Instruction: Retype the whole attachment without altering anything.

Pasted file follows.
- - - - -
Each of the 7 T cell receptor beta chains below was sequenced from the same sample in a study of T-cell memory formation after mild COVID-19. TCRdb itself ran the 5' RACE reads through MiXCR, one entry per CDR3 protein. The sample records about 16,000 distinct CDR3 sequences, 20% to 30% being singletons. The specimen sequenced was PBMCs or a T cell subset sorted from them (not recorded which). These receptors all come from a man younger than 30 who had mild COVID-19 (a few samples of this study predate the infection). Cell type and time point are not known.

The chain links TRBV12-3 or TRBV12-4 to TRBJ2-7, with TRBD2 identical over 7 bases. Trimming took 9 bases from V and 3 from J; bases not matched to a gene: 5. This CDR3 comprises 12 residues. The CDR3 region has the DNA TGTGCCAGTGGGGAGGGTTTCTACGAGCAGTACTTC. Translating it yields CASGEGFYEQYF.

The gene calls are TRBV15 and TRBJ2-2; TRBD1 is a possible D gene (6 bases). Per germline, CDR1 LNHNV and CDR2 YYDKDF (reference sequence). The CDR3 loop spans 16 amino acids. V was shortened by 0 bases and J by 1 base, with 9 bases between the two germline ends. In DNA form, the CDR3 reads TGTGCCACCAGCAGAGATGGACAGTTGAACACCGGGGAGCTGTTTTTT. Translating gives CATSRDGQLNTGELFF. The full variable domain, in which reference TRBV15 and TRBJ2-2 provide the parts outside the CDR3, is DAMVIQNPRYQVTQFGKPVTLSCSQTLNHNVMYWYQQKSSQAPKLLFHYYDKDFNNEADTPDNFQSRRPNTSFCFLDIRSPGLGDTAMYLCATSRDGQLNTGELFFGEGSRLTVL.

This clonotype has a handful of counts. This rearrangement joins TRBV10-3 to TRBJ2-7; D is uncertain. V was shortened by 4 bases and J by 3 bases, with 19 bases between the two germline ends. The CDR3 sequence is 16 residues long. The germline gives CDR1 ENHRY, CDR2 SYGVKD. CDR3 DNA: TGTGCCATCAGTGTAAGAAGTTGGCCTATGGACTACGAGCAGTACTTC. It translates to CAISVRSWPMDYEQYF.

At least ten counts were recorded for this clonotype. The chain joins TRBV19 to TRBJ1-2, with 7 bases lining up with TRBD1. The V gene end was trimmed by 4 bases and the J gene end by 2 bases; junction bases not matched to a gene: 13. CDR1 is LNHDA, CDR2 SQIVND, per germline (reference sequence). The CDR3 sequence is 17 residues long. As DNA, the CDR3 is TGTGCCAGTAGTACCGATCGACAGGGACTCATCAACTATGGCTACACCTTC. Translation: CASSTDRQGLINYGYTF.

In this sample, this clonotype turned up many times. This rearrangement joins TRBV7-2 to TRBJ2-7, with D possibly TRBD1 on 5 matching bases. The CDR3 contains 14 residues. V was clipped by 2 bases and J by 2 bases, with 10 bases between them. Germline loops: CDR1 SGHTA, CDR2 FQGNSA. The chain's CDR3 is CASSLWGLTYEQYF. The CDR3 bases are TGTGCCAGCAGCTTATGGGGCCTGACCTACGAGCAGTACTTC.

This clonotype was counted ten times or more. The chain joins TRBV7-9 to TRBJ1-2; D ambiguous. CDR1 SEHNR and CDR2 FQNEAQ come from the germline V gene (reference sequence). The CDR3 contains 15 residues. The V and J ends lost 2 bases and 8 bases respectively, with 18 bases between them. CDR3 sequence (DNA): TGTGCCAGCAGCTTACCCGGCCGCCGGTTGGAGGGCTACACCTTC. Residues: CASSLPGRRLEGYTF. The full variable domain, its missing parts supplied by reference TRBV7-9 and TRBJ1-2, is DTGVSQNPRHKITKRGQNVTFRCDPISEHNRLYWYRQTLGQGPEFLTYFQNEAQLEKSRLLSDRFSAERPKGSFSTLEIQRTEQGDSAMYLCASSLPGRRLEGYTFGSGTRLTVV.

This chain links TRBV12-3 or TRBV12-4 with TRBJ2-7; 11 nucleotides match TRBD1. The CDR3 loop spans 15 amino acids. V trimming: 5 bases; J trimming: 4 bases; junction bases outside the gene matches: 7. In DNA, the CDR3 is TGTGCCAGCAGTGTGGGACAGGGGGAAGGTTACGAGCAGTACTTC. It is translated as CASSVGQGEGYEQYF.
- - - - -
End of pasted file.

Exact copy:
Each of the 7 T cell receptor beta chains below was sequenced from the same sample in a study of T-cell memory formation after mild COVID-19. TCRdb itself ran the 5' RACE reads through MiXCR, one entry per CDR3 protein. The sample records about 16,000 distinct CDR3 sequences, 20% to 30% being singletons. The specimen sequenced was PBMCs or a T cell subset sorted from them (not recorded which). These receptors all come from a man younger than 30 who had mild COVID-19 (a few samples of this study predate the infection). Cell type and time point are not known.

The chain links TRBV12-3 or TRBV12-4 to TRBJ2-7, with TRBD2 identical over 7 bases. Trimming took 9 bases from V and 3 from J; bases not matched to a gene: 5. This CDR3 comprises 12 residues. The CDR3 region has the DNA TGTGCCAGTGGGGAGGGTTTCTACGAGCAGTACTTC. Translating it yields CASGEGFYEQYF.

The gene calls are TRBV15 and TRBJ2-2; TRBD1 is a possible D gene (6 bases). Per germline, CDR1 LNHNV and CDR2 YYDKDF (reference sequence). The CDR3 loop spans 16 amino acids. V was shortened by 0 bases and J by 1 base, with 9 bases between the two germline ends. In DNA form, the CDR3 reads TGTGCCACCAGCAGAGATGGACAGTTGAACACCGGGGAGCTGTTTTTT. Translating gives CATSRDGQLNTGELFF. The full variable domain, in which reference TRBV15 and TRBJ2-2 provide the parts outside the CDR3, is DAMVIQNPRYQVTQFGKPVTLSCSQTLNHNVMYWYQQKSSQAPKLLFHYYDKDFNNEADTPDNFQSRRPNTSFCFLDIRSPGLGDTAMYLCATSRDGQLNTGELFFGEGSRLTVL.

This clonotype has a handful of counts. This rearrangement joins TRBV10-3 to TRBJ2-7; D is uncertain. V was shortened by 4 bases and J by 3 bases, with 19 bases between the two germline ends. The CDR3 sequence is 16 residues long. The germline gives CDR1 ENHRY, CDR2 SYGVKD. CDR3 DNA: TGTGCCATCAGTGTAAGAAGTTGGCCTATGGACTACGAGCAGTACTTC. It translates to CAISVRSWPMDYEQYF.

At least ten counts were recorded for this clonotype. The chain joins TRBV19 to TRBJ1-2, with 7 bases lining up with TRBD1. The V gene end was trimmed by 4 bases and the J gene end by 2 bases; junction bases not matched to a gene: 13. CDR1 is LNHDA, CDR2 SQIVND, per germline (reference sequence). The CDR3 sequence is 17 residues long. As DNA, the CDR3 is TGTGCCAGTAGTACCGATCGACAGGGACTCATCAACTATGGCTACACCTTC. Translation: CASSTDRQGLINYGYTF.

In this sample, this clonotype turned up many times. This rearrangement joins TRBV7-2 to TRBJ2-7, with D possibly TRBD1 on 5 matching bases. The CDR3 contains 14 residues. V was clipped by 2 bases and J by 2 bases, with 10 bases between them. Germline loops: CDR1 SGHTA, CDR2 FQGNSA. The chain's CDR3 is CASSLWGLTYEQYF. The CDR3 bases are TGTGCCAGCAGCTTATGGGGCCTGACCTACGAGCAGTACTTC.

This clonotype was counted ten times or more. The chain joins TRBV7-9 to TRBJ1-2; D ambiguous. CDR1 SEHNR and CDR2 FQNEAQ come from the germline V gene (reference sequence). The CDR3 contains 15 residues. The V and J ends lost 2 bases and 8 bases respectively, with 18 bases between them. CDR3 sequence (DNA): TGTGCCAGCAGCTTACCCGGCCGCCGGTTGGAGGGCTACACCTTC. Residues: CASSLPGRRLEGYTF. The full variable domain, its missing parts supplied by reference TRBV7-9 and TRBJ1-2, is DTGVSQNPRHKITKRGQNVTFRCDPISEHNRLYWYRQTLGQGPEFLTYFQNEAQLEKSRLLSDRFSAERPKGSFSTLEIQRTEQGDSAMYLCASSLPGRRLEGYTFGSGTRLTVV.

This chain links TRBV12-3 or TRBV12-4 with TRBJ2-7; 11 nucleotides match TRBD1. The CDR3 loop spans 15 amino acids. V trimming: 5 bases; J trimming: 4 bases; junction bases outside the gene matches: 7. In DNA, the CDR3 is TGTGCCAGCAGTGTGGGACAGGGGGAAGGTTACGAGCAGTACTTC. It is translated as CASSVGQGEGYEQYF.